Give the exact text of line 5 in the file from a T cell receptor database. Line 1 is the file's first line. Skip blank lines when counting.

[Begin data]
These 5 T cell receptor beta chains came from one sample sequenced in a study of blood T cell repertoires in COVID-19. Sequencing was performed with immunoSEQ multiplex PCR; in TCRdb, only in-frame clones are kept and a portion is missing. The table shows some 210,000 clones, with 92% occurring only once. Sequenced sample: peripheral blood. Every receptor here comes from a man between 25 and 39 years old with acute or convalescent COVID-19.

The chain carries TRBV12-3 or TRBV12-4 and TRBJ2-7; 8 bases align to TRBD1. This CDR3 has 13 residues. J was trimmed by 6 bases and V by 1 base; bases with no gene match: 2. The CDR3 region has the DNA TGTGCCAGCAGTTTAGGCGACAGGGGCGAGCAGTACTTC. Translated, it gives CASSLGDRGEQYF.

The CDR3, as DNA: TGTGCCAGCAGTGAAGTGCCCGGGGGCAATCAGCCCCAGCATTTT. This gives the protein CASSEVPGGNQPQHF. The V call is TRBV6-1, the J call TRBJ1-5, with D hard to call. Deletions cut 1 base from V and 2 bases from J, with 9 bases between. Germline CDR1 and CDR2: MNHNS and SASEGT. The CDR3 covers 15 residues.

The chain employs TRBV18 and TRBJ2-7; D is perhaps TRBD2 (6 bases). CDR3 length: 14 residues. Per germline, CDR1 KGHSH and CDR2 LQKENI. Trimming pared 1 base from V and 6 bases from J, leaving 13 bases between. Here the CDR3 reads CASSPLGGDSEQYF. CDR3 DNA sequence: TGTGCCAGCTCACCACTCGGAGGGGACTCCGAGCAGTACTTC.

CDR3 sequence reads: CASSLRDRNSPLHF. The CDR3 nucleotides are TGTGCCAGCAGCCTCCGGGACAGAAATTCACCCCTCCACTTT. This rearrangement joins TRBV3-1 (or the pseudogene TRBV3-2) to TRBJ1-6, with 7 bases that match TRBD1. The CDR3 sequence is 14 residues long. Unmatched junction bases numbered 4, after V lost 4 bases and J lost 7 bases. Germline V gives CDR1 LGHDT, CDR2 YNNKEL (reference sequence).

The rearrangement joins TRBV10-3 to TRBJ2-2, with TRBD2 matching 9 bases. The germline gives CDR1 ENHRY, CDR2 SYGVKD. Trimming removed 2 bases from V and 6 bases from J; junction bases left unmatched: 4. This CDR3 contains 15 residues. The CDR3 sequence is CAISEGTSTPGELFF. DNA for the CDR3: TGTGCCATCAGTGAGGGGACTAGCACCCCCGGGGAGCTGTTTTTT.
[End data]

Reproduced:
CDR3 sequence reads: CASSLRDRNSPLHF. The CDR3 nucleotides are TGTGCCAGCAGCCTCCGGGACAGAAATTCACCCCTCCACTTT. This rearrangement joins TRBV3-1 (or the pseudogene TRBV3-2) to TRBJ1-6, with 7 bases that match TRBD1. The CDR3 sequence is 14 residues long. Unmatched junction bases numbered 4, after V lost 4 bases and J lost 7 bases. Germline V gives CDR1 LGHDT, CDR2 YNNKEL (reference sequence).